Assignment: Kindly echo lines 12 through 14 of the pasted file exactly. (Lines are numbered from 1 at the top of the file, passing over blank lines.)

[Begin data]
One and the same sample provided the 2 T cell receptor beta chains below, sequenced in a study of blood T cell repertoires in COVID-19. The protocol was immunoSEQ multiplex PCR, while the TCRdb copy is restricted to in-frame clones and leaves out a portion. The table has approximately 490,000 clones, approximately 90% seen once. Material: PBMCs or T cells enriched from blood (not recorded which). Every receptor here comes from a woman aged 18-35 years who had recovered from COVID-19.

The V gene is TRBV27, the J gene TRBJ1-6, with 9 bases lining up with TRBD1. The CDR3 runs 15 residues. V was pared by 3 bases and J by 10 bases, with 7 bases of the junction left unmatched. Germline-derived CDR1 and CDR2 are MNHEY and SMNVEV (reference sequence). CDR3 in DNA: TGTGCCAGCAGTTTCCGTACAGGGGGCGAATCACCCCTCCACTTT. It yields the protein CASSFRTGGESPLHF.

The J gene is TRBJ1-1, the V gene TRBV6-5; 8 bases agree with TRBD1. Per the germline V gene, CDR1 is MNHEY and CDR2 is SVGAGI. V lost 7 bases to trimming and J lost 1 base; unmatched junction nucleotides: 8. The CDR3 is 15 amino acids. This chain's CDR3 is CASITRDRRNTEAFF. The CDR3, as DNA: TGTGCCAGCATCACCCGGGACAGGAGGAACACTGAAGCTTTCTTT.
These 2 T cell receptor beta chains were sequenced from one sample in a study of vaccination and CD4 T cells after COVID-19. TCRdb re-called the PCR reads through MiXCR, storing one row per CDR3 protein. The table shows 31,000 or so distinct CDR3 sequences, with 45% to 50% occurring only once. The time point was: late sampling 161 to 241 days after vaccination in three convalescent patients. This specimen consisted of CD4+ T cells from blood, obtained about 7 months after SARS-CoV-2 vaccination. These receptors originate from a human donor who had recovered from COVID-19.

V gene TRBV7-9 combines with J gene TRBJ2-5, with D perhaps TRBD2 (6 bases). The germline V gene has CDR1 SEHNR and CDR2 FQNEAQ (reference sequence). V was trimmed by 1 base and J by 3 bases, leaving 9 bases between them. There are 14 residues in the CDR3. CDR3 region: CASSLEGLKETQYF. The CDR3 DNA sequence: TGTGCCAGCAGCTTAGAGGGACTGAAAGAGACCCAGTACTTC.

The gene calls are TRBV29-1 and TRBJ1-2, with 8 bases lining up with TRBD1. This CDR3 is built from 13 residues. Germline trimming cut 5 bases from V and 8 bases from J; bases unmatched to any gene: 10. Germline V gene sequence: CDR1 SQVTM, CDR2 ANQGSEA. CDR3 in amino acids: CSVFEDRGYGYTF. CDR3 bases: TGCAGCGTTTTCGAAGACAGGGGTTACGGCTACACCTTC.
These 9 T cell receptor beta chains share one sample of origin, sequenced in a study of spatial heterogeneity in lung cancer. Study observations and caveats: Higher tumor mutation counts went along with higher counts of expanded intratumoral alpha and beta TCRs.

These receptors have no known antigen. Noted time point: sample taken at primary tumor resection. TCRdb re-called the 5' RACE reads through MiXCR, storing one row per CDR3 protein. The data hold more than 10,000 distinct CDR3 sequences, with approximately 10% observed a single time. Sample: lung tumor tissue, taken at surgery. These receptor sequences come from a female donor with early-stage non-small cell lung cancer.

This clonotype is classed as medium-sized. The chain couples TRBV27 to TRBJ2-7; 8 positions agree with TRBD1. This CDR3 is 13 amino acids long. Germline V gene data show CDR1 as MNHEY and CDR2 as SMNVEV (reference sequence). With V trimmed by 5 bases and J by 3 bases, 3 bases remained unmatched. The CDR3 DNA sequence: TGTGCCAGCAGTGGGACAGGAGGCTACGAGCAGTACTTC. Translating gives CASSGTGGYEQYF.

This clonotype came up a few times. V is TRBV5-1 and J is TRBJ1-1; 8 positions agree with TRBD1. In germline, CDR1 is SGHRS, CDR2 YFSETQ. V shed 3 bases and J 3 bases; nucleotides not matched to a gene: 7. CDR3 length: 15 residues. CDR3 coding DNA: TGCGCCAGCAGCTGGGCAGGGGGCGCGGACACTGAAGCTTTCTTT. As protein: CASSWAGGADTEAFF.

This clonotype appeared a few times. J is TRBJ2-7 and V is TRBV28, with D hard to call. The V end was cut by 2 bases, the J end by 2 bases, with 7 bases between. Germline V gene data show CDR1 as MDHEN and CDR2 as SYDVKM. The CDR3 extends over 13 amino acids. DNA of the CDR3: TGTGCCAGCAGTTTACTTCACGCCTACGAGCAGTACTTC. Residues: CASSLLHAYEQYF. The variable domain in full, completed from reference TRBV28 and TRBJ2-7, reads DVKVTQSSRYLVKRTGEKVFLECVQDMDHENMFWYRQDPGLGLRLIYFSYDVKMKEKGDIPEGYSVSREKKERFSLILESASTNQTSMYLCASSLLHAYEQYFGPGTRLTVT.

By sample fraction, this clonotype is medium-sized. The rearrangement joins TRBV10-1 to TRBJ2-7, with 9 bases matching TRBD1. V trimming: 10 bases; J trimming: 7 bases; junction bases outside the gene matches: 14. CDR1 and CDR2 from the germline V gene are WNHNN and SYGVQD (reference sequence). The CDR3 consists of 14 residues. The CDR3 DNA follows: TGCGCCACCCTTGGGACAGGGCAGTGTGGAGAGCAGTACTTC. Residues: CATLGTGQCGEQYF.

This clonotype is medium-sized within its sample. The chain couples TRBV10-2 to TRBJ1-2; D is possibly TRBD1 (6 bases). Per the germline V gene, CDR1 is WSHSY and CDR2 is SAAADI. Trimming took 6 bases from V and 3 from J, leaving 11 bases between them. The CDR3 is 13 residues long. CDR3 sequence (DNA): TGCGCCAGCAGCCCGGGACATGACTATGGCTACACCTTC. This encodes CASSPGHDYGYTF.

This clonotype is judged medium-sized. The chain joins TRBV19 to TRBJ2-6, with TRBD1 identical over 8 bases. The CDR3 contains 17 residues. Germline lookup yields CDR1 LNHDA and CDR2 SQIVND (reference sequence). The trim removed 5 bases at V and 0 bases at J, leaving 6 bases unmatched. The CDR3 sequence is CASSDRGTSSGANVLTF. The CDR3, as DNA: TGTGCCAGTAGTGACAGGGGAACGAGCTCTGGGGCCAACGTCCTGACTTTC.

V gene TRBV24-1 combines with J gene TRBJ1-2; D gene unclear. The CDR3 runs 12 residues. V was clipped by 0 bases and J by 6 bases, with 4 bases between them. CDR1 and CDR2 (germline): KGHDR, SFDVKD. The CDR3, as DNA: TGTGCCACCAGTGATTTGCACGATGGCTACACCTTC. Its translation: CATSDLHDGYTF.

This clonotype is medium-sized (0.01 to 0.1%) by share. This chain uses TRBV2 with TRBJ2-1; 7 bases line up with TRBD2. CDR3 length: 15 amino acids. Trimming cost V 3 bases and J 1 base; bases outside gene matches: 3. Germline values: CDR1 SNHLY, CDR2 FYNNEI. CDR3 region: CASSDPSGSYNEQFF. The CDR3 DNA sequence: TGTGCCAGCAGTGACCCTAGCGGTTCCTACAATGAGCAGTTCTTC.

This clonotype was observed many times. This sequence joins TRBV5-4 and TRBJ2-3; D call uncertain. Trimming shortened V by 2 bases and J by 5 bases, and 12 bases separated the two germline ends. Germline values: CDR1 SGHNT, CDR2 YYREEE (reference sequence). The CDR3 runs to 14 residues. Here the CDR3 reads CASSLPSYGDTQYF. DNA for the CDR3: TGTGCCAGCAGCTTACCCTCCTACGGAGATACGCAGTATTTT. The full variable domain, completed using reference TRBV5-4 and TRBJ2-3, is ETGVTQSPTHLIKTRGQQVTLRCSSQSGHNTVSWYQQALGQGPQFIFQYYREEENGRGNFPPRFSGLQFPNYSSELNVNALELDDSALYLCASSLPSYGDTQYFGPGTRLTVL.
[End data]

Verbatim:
By sample fraction, this clonotype is medium-sized. The rearrangement joins TRBV10-1 to TRBJ2-7, with 9 bases matching TRBD1. V trimming: 10 bases; J trimming: 7 bases; junction bases outside the gene matches: 14. CDR1 and CDR2 from the germline V gene are WNHNN and SYGVQD (reference sequence). The CDR3 consists of 14 residues. The CDR3 DNA follows: TGCGCCACCCTTGGGACAGGGCAGTGTGGAGAGCAGTACTTC. Residues: CATLGTGQCGEQYF.

This clonotype is medium-sized within its sample. The chain couples TRBV10-2 to TRBJ1-2; D is possibly TRBD1 (6 bases). Per the germline V gene, CDR1 is WSHSY and CDR2 is SAAADI. Trimming took 6 bases from V and 3 from J, leaving 11 bases between them. The CDR3 is 13 residues long. CDR3 sequence (DNA): TGCGCCAGCAGCCCGGGACATGACTATGGCTACACCTTC. This encodes CASSPGHDYGYTF.

This clonotype is judged medium-sized. The chain joins TRBV19 to TRBJ2-6, with TRBD1 identical over 8 bases. The CDR3 contains 17 residues. Germline lookup yields CDR1 LNHDA and CDR2 SQIVND (reference sequence). The trim removed 5 bases at V and 0 bases at J, leaving 6 bases unmatched. The CDR3 sequence is CASSDRGTSSGANVLTF. The CDR3, as DNA: TGTGCCAGTAGTGACAGGGGAACGAGCTCTGGGGCCAACGTCCTGACTTTC.